My sister, photographed for my series “Before They Pass”. She is, in so many ways, my opposite. But at the same time she completes me and understands me, and I now that I have my biggest ally in her.
The picture: My sister is compassionate and sensitive, though she might not let on right away. She has always wanted to take care of people and animals, and has tried her best to do so. I decided to photograph her with an animal for that reason, and the bird seemed like a good choice. She wants to fly away. She wants to be free. So often my sister feels trapped by her surroundings, and I think being able to fly away would suit her well. She is antique, in that she doesn’t seem like she should be part of this generation, and so I colored the image in that way. Stormy, brooding, free, and caring. That is my sister, who I love dearly.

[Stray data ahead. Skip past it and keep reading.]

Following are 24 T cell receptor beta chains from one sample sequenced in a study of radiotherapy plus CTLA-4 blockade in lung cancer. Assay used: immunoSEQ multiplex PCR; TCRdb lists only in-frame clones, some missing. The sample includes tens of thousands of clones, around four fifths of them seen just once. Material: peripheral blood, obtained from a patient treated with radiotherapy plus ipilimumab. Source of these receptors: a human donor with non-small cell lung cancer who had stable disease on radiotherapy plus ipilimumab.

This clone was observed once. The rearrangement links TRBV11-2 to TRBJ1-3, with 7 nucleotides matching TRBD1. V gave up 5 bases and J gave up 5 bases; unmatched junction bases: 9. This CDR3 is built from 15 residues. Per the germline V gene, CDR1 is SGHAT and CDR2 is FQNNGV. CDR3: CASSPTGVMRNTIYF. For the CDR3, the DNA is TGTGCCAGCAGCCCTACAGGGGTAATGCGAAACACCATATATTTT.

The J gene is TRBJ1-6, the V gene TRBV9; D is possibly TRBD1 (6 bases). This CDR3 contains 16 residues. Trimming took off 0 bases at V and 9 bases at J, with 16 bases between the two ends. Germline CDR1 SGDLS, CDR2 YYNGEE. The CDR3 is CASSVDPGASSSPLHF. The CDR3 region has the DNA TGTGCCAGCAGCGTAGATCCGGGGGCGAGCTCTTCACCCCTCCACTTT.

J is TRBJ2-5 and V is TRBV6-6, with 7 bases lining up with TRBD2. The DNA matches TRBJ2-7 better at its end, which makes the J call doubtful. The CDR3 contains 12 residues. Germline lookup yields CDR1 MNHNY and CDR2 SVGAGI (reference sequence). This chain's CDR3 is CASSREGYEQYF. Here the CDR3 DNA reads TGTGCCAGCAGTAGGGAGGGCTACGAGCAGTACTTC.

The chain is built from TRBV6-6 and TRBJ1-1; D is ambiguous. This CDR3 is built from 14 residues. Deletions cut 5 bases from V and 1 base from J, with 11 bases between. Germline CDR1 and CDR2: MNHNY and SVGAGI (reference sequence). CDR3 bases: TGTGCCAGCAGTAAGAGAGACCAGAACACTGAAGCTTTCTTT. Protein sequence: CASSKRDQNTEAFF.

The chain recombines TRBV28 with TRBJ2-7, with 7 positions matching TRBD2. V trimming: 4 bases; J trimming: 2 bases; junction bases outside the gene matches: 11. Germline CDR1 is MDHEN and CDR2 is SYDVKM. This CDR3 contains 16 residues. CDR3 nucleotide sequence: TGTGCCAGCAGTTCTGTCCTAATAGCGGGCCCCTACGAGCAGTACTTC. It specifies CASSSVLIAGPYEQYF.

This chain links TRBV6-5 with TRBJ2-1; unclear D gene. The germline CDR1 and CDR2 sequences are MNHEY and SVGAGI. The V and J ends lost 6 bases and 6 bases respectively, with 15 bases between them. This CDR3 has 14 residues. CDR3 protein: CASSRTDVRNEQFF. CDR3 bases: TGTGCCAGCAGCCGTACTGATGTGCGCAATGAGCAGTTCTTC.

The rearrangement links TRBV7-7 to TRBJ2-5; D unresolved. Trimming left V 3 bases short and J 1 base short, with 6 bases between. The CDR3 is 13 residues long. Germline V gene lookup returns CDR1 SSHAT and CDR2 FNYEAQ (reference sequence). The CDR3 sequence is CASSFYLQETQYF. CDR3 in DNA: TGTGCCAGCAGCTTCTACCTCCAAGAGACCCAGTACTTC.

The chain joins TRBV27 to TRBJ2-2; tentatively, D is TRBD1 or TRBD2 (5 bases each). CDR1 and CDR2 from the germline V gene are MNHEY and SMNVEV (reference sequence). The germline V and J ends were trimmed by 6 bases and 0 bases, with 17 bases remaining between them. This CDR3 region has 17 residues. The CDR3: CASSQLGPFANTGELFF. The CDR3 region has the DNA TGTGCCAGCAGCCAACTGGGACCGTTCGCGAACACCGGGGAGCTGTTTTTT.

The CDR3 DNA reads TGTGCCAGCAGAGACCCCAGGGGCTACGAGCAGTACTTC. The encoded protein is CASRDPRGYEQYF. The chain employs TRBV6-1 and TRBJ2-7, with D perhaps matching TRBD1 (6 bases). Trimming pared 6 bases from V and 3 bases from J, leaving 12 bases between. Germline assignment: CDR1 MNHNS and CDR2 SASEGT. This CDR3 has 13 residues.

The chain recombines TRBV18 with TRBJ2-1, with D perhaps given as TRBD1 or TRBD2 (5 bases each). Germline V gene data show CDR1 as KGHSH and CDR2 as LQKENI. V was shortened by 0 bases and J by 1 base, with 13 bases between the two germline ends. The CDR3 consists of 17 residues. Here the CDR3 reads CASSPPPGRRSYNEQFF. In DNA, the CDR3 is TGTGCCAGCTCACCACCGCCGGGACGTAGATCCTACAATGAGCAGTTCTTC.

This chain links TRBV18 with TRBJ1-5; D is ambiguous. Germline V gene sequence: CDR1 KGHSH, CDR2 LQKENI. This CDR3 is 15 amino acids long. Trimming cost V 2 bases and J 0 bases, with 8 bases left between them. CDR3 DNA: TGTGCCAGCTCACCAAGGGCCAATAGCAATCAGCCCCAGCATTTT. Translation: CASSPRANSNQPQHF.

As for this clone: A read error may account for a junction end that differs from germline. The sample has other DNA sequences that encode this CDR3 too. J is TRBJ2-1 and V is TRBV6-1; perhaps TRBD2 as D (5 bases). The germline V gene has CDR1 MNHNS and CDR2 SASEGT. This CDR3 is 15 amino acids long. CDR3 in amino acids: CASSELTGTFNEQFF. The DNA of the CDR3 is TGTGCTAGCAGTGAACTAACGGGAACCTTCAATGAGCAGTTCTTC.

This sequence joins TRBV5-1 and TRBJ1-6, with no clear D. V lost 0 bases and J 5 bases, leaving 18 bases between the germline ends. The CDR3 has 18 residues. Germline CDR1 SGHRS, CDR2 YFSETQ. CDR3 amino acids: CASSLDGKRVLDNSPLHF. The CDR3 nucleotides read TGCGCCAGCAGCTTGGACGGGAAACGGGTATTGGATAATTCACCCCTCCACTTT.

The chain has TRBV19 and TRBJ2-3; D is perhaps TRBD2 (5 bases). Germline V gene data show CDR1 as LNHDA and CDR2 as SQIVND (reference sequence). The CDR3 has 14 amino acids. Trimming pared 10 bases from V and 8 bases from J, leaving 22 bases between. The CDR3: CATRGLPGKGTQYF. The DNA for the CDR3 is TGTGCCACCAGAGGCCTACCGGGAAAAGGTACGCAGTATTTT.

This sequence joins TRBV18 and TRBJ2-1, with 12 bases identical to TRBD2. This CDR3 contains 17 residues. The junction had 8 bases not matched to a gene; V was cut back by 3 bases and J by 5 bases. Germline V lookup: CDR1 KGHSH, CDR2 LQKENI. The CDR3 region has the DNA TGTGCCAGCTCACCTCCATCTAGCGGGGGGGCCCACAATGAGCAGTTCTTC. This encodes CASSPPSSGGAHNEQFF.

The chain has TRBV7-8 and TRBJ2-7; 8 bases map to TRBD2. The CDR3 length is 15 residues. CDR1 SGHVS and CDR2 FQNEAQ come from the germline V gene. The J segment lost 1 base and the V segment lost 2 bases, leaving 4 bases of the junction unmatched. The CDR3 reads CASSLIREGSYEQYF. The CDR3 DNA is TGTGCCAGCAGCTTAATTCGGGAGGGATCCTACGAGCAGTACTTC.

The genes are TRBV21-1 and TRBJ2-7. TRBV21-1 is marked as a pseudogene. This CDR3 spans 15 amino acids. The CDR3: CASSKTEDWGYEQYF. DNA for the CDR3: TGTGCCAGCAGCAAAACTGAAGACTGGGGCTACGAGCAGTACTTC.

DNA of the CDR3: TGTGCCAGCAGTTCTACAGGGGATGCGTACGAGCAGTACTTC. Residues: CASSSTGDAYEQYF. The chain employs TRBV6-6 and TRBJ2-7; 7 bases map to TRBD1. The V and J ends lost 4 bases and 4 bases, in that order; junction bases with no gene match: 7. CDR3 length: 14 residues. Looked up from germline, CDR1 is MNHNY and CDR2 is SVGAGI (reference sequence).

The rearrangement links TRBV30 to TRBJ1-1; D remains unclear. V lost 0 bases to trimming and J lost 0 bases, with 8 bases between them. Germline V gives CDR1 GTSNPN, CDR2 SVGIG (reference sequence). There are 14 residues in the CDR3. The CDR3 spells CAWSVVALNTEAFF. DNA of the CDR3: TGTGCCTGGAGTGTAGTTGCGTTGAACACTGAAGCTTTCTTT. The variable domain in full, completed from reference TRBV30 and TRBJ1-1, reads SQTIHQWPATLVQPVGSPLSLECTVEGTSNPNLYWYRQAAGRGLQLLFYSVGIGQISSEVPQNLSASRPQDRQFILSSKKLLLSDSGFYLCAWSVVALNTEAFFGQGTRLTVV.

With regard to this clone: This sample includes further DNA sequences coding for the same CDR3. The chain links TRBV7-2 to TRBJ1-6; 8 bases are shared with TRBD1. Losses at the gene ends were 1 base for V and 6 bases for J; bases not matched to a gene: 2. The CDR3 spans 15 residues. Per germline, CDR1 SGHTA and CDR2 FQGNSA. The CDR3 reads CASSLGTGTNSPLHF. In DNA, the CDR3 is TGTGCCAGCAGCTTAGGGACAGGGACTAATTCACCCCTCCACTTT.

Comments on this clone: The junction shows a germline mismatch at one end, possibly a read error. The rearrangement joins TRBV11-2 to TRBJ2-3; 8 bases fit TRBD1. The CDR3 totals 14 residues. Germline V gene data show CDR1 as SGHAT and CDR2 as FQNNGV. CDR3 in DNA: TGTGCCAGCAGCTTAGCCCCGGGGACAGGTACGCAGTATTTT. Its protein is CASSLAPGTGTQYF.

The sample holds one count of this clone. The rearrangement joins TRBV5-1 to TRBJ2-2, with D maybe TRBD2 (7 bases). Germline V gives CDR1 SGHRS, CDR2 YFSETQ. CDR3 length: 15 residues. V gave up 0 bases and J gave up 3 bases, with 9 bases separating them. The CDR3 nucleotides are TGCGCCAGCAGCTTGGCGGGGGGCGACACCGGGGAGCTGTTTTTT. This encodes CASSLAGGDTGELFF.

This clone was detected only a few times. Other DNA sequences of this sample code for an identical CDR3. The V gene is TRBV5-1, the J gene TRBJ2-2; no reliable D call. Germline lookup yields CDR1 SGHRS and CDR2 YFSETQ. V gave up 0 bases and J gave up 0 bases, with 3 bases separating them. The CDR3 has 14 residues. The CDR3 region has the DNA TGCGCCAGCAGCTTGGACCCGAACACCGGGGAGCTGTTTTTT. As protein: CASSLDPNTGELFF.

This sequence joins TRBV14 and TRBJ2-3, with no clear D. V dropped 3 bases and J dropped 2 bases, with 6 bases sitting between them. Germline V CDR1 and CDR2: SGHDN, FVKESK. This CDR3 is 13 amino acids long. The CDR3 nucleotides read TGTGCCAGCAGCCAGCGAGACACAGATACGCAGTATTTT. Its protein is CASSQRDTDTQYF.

This is a very personal sentiment that I want to share, in the hope that the basic idea of it will inspire someone else. This past year has been a bit different for me, in that I’ve had some difficult ideas of my own that I’ve had to spend time thinking about and dealing with.

My mom (my friend and confidant and all-around role model) hasn’t been doing so well with her health, and I am reminded, all too often these days, how fragile a life can be. We had a big health scare and realized, or perhaps, admitted, that there is always a chance that she won’t live as long as we all hope. That, perhaps, none of us will. I write this with a heavy heart, but one that is lightened by the idea that resulted.

In dealing with this idea, and seeing my mom’s health diminish, I found myself going through photos of her on my computer, the one’s I had bothered to save in a folder on my desktop called “Family”. There were so few. Most didn’t capture who she really is. And that was when I realized one very important thing: